Q: What’s your top piece of advice when it comes to resumes and cover letters?
A: Make sure your resume and cover letter are telling a story – and the same story, at that. Resumes and cover letters should be seen as partners, not as two separate documents. Your cover letter should be tailored to the internship, and your resume should work in concert with your cover letter. If there’s something on your cover letter you haven’t mentioned on your resume, it may make you look inconsistent and put questions in a recruiter’s mind. The smoother the transition and the less questions they ask, the better it is for the candidate.

Q: Should students expect their summer internship to be paid? What do you recommend they take into consideration if an internship is not paid or low pay?
A: It depends on the job and the industry. Working for free is a catch-22. A candidate might be able to get valuable experience as a free intern, but that’s an incredibly privileged position everybody can’t afford to do. If money isn’t an object or a candidate is able to supplement the income in some way, working for free should at least be considered. If a candidate can’t afford to work for free, then they either shouldn’t apply or they should reach out and see if there’s another arrangement that could be made. Perhaps that's free products the company sells, paid professional development training, etc. However, there are plenty of paid internships across all industries, so it’s possible to hold out for one that compensates.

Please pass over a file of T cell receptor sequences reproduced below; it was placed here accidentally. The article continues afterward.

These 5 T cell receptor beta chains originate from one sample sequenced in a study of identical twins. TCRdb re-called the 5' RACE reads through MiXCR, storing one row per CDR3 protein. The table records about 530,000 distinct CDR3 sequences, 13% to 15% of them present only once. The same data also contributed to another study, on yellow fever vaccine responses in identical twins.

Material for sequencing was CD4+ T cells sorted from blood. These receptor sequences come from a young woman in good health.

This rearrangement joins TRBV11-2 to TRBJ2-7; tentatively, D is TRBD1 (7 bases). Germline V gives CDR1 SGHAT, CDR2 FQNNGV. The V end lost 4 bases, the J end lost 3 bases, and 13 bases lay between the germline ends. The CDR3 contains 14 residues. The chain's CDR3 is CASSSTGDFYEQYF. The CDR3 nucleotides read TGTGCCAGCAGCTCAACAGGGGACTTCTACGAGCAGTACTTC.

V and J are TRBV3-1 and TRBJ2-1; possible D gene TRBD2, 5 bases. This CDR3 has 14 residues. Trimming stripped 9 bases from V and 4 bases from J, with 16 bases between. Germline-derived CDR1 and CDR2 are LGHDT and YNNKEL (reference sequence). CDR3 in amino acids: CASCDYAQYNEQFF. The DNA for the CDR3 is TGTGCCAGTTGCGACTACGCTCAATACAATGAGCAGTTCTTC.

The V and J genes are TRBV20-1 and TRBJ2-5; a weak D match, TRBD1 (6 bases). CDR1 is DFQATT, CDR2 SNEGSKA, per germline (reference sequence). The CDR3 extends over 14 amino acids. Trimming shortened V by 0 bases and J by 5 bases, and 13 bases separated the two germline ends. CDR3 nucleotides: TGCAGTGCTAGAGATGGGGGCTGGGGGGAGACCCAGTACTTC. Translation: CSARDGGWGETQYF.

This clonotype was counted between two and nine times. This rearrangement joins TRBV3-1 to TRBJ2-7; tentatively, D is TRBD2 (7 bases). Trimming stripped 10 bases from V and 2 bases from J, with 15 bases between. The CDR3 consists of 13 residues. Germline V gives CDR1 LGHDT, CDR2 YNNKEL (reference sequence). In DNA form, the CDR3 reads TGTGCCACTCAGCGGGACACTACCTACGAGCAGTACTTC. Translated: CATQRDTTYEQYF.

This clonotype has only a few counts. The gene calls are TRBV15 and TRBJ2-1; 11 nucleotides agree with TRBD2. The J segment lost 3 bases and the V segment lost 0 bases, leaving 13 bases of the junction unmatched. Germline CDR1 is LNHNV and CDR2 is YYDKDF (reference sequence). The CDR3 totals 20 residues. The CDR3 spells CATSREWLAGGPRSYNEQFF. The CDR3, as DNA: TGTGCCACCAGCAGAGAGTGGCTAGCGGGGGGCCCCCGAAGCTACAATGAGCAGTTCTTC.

Q: Rejections are an inherent part of job search, no matter your experience level. Do you have any tips for students who get rejected from their top internship choice?
A: Don’t sweat it. A rejection doesn’t mean anything other than the fact that you didn’t get your first choice. It’s not always an indictment of your character, resume, or job skills. Just take a deep breath and keep on trucking. The race isn’t always given to the swiftest or the fastest, just the one who endures. Applying for internships is a marathon, not a sprint.

Connect with Heather on Twitter and check out more useful internship search tips on her website.


Check out Heather’s book, #EntryLevelTweet: Taking Your Career from Classroom to Cubicle